Parkfield Then And Now Pt. 4

Parkfield capital of the Cholame Valley finally had reason to awake from its self imposed 95 year sleep. Ranching at it’s best is always a gamble but the most tenacious and hard working recognized that ranches in The Diablo Mountain range had to be bigger in order to survive so like myself and others started to consolidate by buying the land that surrounded the “home place.” 10,000 acres is a common size that seems to work (pay the bills) but some are much larger and some a little smaller.
1980 was the year that determined the direction that Parkfield would take. A developer from Los Angeles decided that this Valley split into 40 acre parcels would be very salable, especially if deer and bird hunting or raising horses and cattle were all options on these parcels. Those of us that could see the possible conflict between people that had different values and priorities and seeing what happened when ranching communities took land development as an expected transition to a more urban environment. 7 of we ranchers thought that it didn’t have to be the normal course of events. We petitioned the Monterey County Board of Supervisors to change the zoning from its present 40 acre lot size up to 160 acre minimum size. Needless to say this was not a very popular proposal but on a 3 to 2 vote the board did save Parkfield as a true ranching and farming community for 160 acre was too big to fit a developers agenda so another possible but not wanted industry left.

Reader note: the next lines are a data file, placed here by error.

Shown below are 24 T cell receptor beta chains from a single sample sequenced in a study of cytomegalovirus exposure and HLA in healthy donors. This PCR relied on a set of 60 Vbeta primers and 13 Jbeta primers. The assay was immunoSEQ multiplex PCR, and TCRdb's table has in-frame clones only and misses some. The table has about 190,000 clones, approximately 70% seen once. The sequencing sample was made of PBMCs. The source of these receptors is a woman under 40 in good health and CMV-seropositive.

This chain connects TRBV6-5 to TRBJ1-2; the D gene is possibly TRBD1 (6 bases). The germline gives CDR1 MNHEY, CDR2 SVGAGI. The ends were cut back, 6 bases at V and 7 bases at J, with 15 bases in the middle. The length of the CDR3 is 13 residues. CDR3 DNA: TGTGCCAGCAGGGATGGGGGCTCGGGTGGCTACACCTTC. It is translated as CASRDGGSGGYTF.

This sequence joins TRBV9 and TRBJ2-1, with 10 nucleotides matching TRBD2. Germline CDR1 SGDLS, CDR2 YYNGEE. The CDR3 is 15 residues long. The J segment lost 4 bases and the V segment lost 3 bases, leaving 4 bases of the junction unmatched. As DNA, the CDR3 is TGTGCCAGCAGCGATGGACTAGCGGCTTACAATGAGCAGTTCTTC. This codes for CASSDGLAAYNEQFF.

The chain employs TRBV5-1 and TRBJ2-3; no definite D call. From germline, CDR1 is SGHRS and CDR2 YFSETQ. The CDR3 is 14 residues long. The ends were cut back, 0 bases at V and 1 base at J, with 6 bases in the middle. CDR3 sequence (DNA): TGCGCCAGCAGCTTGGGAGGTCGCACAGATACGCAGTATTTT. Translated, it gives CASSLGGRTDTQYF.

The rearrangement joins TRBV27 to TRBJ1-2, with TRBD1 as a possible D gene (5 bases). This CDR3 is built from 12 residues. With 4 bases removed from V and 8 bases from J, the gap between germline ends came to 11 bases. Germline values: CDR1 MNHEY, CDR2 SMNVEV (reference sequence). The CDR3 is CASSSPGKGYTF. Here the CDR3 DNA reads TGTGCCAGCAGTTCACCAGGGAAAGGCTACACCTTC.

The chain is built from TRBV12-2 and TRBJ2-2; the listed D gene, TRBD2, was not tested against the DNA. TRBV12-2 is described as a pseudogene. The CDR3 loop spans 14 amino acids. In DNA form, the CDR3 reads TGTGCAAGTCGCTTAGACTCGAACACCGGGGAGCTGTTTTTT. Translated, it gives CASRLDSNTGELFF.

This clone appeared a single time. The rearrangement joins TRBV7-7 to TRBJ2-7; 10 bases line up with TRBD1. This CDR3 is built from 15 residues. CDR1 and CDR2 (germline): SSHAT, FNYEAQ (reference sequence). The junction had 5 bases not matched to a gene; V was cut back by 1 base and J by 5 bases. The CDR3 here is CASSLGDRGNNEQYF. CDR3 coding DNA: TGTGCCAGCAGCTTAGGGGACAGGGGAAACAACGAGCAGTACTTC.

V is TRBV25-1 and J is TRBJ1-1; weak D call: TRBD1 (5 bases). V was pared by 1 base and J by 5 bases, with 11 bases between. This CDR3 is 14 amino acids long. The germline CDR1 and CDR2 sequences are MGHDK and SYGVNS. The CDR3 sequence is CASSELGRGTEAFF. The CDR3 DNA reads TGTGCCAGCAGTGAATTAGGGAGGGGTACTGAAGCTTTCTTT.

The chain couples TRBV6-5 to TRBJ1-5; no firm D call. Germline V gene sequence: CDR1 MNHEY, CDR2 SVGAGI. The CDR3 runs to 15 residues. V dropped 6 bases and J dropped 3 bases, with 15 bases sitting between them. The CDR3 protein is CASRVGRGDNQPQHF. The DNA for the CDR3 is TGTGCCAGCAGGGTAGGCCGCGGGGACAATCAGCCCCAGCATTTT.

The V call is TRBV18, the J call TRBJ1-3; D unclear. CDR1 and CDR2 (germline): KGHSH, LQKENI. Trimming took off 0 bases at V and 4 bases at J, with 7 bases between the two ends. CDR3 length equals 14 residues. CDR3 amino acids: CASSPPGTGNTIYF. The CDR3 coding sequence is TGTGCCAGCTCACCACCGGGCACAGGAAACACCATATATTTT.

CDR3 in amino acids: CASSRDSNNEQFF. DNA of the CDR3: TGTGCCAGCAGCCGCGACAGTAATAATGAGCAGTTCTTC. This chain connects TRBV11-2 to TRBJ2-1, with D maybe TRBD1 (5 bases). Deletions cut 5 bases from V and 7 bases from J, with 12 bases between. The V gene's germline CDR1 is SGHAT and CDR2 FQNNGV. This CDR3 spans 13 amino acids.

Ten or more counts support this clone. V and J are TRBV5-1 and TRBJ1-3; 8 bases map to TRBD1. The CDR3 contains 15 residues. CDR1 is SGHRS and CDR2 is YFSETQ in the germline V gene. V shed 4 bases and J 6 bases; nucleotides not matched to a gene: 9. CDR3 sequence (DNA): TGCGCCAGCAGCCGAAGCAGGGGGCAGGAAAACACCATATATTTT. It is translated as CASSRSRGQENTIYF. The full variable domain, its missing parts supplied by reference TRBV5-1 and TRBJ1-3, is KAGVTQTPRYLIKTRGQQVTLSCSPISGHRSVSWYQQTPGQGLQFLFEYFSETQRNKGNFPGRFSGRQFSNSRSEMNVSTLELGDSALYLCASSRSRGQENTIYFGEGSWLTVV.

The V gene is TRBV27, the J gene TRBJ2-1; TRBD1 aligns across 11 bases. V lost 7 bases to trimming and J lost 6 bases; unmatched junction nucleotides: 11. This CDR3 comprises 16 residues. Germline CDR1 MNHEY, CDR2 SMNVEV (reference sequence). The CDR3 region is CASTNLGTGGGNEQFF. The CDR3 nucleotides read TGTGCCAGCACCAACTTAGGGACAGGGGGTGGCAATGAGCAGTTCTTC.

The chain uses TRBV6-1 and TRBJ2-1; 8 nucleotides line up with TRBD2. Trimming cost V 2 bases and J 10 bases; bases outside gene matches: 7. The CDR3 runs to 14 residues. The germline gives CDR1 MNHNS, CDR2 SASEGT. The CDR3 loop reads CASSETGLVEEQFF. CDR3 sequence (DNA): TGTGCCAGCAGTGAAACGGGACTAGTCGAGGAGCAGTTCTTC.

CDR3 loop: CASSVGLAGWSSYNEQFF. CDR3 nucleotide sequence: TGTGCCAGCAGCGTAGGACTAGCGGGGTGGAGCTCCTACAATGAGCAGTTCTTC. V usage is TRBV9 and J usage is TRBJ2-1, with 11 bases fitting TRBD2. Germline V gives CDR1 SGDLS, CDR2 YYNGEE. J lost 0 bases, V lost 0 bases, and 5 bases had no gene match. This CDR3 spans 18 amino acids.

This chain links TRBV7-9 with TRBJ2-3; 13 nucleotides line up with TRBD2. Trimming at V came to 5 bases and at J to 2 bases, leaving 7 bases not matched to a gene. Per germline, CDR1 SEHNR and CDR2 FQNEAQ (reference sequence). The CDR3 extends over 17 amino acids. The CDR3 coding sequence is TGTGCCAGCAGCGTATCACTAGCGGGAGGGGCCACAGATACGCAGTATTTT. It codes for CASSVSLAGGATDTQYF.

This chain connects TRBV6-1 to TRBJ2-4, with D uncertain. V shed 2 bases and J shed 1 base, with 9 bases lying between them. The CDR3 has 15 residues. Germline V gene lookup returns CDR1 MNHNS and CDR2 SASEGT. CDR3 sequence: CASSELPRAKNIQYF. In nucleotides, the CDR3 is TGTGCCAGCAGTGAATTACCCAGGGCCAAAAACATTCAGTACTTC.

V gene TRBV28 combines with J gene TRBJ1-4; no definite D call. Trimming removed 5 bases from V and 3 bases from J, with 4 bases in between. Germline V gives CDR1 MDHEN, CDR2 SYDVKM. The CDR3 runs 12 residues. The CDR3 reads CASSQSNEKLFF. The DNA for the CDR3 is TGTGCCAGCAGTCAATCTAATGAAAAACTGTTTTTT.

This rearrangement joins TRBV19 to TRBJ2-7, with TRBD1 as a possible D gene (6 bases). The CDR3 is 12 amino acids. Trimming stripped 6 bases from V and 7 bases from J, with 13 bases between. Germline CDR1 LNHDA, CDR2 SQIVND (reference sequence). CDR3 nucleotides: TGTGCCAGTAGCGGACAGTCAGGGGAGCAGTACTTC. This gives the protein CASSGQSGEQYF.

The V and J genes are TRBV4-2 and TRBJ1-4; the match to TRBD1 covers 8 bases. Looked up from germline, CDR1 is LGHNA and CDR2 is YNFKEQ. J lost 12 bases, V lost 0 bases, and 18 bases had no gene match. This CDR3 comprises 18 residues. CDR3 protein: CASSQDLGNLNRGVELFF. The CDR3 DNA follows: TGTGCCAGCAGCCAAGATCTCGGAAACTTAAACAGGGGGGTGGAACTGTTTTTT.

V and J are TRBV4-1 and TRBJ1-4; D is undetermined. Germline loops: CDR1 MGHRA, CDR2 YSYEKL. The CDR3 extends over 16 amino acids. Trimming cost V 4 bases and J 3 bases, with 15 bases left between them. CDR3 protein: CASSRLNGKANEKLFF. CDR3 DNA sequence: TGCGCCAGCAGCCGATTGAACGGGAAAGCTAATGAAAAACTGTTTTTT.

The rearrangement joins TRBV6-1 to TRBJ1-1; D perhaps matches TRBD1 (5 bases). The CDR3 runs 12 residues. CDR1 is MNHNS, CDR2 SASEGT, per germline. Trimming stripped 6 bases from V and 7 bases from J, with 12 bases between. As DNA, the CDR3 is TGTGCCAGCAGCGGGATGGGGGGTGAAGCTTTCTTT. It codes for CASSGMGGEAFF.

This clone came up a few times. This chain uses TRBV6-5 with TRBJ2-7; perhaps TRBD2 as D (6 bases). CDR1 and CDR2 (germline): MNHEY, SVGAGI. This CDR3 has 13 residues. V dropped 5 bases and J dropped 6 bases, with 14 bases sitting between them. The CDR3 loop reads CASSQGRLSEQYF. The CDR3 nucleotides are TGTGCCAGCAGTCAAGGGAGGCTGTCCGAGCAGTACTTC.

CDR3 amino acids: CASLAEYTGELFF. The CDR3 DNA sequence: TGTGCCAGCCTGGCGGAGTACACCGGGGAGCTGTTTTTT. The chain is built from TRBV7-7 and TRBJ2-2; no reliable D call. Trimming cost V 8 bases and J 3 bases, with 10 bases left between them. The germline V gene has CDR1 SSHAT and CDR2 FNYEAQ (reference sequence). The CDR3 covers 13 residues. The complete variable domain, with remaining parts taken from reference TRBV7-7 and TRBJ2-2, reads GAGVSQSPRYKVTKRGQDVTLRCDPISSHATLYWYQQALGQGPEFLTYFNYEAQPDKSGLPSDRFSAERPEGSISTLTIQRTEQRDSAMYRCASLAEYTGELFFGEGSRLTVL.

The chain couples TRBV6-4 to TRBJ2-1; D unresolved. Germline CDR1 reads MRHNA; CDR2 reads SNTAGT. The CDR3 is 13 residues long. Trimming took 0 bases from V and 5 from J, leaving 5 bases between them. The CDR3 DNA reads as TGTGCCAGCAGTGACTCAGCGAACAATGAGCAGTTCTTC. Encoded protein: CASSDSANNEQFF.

This zoning change did create a vacuum but did give enough time for Parkfield  to reinvent itself into a neighborhood that its priority would be, to encourage hunting, horseback riding, living the Cowboy life, cattle drives and birdwatching. The list is limited to activities that leaves Mother Nature still in charge.
Well if your going to have recreation as an industry, then the logical place to start would be downtown Parkfield. It’s glory days were long gone and by 1987 Parkfield was in bad need of a major remodel. I felt that in order to have one theme that told of Parkfield’s history I needed to own the land that our town was built on. Remember, those town lot deeds that in the 30s and 40s were sometimes used as Chips in a Parkfield Poker game?  Well they had moved from the Poker table to actually having some value and all could be bought for less than a $1,000 per lot.
So over several months in 1987 I was able to purchase most of the lots that I needed to carry out a major “do over” on Parkfield. 1988 my son John who had just graduated from Cal Poly university at San Luis Obispo Ca. decided he wanted to make his home in Parkfield. I said the cattle business will only support 1 family so why not a cafe for you? John said ” sounds good to me, I’ve got a hammer and if you have a saw let’s go for it”. John grabbed his hammer and some nails and I hauled things to build a proper cafe and in spring of 1989 John opened for business. We still needed a place for our guests to get some “slumber time”, so John went to his shop got out his hammer and in 1991 he opened the Parkfield Inn.
The renewal of a Rodeo in Parkfield took place at the new Rodeo grounds in 1993 produced by our daughter Katy and in 1994 Zee and I went to the movies and saw ” City Slickers.” A movie about 3 wanna be Cowboys on a cattle drive. I looked at Zee and said we can do that, we have the ranch, the horses, and family with the skills to make any person feel right at home on his or her horse for 3 days of living the life of a cowboy or cowgirl and in the blink of an eye 24 years of cattle drives have passed from view and into V6 ranch history.  Now as the family looks forward to our 25th year this spring I’m hoping that several of our grandchildren will be helping with the drives and getting themselves ready to take the reins to continue giving our guests a chance to experience driving cattle over the beautiful V6 ranch. John and wife Barbara have developed several different kinds of cowboy and horseback vacation events that are sure to please.